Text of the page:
Back in October, Red Hat acquired AnsibleWorks, making it the first major software company to buy out one of the four burgeoning players in the provisioning market. Today, Ansible released the first fruits of that acquisition in Ansible 2.0.
Chief among the changes in 2.0, said James Cammarata, head of the Ansible open-source project, was a good going over of the codebase. “Ansible had grown so fast and large over time that effort some technical debt had accumulated,” he said. “We took time and to take care of the parts of our code that were starting to get difficult to add features to.”
As a result, major changes were also possible with this release. Cammarata said that Ansible 2.0 introduces Blocks, a new section for developers’ Playbooks. While Playbooks list out the procedures and steps necessary to install everything desired on a target machine, they were previously unable to handle exceptions gracefully.
Now, however, using Blocks, developers can write instructions that only trigger when an installation fails. Thus, when an exception is thrown, an Ansible Playbook can now include a backup plan.
The other major change to Playbooks is that they are no longer pre-processed. This enables some new use cases and makes life easier for developers, as they can now reuse code more efficiently. This is enabled through the increased amount of execution strategies.
“The way Ansible has worked, if you have 100 hosts and 10 tasks, as you execute the first task in the list, it would wait for all 100 hosts in the list to execute before moving onto the second task,” said Cammarata. “Now, with additional execution strategies, each host will run through its task list as quickly as possible, without waiting for the others to finish that task first. If you’re adding one new host to your environment, you don’t have to wait for all the other hosts.”
This also means that Playbooks can now include operations that require a knowledge of the clusters’ hardware inventory. Previously, it was not possible to perform tasks that were dependent upon the state of the cluster being installed.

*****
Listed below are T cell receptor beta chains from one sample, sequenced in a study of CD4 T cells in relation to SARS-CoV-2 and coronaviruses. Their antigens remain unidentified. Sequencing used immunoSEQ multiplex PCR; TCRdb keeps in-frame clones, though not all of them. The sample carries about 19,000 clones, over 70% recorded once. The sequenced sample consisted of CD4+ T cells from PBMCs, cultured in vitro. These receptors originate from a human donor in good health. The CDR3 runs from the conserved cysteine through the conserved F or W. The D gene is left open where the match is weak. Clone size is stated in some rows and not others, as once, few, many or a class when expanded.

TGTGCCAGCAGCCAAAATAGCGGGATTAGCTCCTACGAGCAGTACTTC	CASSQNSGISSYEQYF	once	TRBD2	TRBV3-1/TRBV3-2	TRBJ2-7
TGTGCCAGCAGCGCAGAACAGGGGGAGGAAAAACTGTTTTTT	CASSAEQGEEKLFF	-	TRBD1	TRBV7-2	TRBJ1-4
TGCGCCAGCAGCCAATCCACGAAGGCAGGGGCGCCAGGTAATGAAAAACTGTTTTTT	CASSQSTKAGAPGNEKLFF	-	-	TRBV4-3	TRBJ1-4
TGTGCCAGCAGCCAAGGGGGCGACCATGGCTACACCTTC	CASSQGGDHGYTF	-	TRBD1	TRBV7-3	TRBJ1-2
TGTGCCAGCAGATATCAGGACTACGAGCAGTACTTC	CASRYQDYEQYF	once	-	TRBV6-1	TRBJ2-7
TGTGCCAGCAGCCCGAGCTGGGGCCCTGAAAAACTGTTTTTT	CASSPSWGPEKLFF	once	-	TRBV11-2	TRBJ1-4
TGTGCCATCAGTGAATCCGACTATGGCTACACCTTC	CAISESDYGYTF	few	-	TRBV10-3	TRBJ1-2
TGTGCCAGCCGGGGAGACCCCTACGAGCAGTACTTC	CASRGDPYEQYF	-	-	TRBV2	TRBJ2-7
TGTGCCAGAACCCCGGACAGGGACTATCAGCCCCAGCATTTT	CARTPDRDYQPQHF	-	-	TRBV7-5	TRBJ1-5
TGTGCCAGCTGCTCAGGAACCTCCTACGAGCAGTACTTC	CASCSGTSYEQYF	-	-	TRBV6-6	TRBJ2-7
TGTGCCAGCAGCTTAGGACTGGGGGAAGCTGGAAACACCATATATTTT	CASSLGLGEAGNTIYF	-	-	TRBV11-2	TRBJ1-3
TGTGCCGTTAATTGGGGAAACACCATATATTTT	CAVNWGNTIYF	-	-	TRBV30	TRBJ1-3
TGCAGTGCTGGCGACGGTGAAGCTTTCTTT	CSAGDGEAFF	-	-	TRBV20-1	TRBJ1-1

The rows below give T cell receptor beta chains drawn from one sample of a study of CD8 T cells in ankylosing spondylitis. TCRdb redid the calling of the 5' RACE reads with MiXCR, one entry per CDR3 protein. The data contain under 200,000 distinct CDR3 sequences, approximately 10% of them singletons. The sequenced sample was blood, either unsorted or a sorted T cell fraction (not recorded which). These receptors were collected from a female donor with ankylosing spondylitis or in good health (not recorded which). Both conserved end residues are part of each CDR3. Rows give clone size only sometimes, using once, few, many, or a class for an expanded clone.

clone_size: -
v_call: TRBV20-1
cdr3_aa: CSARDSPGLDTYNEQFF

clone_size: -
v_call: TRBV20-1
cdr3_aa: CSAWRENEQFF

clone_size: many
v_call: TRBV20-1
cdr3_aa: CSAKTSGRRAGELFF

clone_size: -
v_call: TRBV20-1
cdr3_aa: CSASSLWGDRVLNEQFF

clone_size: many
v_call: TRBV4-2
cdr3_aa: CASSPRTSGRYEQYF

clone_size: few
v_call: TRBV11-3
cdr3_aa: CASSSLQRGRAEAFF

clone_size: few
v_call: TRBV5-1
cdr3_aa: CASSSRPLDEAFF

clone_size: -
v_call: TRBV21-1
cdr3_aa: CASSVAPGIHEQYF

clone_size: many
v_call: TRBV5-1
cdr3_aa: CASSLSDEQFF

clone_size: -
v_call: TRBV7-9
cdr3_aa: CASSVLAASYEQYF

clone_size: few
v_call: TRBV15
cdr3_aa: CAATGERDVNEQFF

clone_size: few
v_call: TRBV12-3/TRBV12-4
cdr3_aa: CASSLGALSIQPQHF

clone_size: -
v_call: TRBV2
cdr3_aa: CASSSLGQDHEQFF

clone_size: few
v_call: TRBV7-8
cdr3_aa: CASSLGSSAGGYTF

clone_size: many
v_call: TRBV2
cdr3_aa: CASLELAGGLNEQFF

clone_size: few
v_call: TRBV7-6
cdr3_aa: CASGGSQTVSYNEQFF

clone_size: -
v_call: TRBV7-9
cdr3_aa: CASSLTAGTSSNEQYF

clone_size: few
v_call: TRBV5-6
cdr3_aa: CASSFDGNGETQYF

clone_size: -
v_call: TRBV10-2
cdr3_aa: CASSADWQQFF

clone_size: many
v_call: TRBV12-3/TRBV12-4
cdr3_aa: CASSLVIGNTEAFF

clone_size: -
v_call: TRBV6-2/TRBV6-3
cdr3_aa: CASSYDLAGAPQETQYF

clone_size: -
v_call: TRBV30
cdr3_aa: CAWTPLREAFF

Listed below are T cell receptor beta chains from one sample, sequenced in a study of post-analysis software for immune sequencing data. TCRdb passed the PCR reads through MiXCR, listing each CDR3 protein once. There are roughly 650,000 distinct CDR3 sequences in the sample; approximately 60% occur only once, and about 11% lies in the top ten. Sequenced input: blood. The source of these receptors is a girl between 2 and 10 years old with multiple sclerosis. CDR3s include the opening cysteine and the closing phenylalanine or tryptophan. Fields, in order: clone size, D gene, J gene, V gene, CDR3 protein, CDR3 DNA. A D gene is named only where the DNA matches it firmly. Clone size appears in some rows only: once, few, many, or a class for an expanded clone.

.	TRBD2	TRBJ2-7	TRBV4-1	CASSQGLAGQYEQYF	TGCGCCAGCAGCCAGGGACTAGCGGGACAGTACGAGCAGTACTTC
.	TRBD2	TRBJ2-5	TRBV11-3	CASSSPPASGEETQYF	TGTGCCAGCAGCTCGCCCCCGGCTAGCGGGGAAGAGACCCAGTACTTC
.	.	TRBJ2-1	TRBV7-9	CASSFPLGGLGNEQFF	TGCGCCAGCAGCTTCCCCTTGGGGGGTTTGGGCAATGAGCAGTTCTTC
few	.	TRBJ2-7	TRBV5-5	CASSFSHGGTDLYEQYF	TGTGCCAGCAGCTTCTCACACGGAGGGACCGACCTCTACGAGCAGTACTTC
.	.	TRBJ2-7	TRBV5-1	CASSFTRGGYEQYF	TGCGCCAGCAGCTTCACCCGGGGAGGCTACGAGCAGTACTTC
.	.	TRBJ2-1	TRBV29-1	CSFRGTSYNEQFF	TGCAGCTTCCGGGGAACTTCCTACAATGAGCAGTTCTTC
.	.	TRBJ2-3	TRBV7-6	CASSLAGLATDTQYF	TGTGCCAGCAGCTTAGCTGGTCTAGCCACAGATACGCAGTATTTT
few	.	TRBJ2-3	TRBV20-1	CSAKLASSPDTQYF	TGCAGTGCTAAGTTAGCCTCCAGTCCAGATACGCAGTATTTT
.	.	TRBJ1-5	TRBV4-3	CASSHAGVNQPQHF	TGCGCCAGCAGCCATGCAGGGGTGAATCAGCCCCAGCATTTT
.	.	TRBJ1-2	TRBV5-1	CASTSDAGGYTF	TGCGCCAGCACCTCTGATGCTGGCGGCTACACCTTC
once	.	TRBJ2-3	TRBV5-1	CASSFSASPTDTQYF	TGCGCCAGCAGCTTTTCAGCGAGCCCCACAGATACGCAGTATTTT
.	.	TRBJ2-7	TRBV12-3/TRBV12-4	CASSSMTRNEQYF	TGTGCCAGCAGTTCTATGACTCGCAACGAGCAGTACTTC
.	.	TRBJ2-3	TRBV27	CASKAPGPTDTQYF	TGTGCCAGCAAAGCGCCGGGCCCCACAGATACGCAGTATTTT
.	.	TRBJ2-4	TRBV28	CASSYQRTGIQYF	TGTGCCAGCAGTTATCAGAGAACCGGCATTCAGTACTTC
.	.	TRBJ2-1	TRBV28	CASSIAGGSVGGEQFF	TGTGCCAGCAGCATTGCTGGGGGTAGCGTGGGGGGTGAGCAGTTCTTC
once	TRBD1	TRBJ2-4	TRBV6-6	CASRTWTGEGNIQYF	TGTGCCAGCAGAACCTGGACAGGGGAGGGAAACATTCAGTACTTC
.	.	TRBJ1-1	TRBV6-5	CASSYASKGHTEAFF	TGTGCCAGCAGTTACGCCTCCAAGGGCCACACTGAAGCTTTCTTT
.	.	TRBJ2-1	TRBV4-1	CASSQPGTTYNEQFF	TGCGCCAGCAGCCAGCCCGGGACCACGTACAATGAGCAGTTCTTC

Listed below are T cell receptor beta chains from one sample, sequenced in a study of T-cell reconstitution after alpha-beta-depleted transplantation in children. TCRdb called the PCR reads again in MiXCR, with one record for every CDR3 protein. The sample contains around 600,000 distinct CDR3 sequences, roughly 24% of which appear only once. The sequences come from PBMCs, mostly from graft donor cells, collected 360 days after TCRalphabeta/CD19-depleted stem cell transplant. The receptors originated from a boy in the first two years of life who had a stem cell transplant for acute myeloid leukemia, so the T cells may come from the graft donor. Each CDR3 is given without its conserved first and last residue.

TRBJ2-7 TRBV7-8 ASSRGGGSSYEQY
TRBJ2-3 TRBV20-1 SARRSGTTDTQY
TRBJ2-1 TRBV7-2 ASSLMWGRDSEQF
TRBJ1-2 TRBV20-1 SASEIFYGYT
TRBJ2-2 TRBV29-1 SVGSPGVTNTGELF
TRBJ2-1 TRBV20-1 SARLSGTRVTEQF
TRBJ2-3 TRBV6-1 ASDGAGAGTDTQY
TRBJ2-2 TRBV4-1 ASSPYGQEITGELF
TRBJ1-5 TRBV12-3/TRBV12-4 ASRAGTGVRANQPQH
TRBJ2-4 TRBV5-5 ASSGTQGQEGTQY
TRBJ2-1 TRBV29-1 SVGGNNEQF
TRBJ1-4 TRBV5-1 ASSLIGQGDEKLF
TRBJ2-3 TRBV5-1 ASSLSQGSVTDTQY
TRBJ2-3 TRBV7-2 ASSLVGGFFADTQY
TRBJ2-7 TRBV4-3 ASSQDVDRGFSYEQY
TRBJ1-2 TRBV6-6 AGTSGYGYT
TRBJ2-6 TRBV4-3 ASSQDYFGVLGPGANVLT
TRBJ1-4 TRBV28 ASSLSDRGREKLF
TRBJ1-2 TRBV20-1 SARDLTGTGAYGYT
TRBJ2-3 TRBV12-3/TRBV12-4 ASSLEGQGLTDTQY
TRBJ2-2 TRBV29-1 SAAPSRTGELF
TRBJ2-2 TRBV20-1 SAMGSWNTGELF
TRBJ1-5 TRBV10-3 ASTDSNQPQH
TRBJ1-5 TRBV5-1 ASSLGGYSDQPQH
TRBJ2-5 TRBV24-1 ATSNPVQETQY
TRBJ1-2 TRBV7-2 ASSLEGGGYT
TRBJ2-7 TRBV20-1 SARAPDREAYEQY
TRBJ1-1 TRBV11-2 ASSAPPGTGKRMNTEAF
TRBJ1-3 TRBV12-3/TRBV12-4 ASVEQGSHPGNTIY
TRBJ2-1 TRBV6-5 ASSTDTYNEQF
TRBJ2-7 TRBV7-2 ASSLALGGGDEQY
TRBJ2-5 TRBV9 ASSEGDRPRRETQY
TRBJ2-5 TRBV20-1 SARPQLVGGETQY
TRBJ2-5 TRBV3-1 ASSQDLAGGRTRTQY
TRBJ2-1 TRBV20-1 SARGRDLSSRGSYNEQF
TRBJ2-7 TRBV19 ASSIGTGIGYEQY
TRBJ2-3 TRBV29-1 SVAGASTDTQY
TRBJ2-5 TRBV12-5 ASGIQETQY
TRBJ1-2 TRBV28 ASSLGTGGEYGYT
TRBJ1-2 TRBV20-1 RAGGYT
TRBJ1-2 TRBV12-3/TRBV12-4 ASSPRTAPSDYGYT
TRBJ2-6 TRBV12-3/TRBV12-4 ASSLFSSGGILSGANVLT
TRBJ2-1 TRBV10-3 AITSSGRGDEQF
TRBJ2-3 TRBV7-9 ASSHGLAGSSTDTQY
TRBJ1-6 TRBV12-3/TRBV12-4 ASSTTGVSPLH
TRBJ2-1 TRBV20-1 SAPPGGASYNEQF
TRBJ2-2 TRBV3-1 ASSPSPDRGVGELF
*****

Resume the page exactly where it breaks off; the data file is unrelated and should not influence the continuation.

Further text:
The Ansible project is now focusing on a few of its road-map items for the next release. The most forthcoming release should elevate Microsoft Windows to a first-class citizen. After that, the team plans to work on its VMware integrations.
Docker’s on the road map as well, and it should get some attention in future releases. Greg DeKoenigsberg, director of community for Ansible at Red Hat, said, “We’ve got a lot of users who use Ansible as the mechanism to deploy Docker containers. Some people use Ansible to build their containers, some use it to deploy their containers. They do this because it’s a good way to deploy across infrastructure.
“As you move to microservices, the complexity moves from within the virtual machine to the relationships between containers. We have found the Ansible community does a lot of that. It puts our Docker modules to a lot of use, so we’ve got a lot of demand for bringing that stuff up to code, so to speak.”
Those modules are growing fast, too. As of the Ansible 2.0 release, there are more than 150 extension modules that add capabilities to Ansible. The Ansible team said there are another 100 waiting in the wings; this is why the they will be reworking its module review process to break the logjam between submitting a module and having it available for redistribution to other users via Ansible’s official channels.
Finally, networking should see some enhancements in future releases. According to DeKoenigsberg, “Network administrators have a pretty poor set of tools at their disposal, especially if they’re responsible for a wide variety of hardware. A lot of people in the networking space started picking up Ansible fairly early on because just about every switch has SSH on it. Even if it doesn’t have Python, you can still log in and run scripts.”
That means networking hardware can be provisioned in the same way as servers. “You can put together repeatable playbooks in a way that describes what you’re doing in the network on a repeatable basis,” said DeKoenigsberg. “Some folks in the Ansible community have worked on an Ansible-ish API to talk to network devices. We hired someone to work on the networking problem full time. Soon after 2.0 comes out, we’ll be talking about network functionality, what modules are going to exist there, and how we think that can be a game changer for a lot of folks in that space who haven’t had the chance to create DevOps-y processes in the networking world.”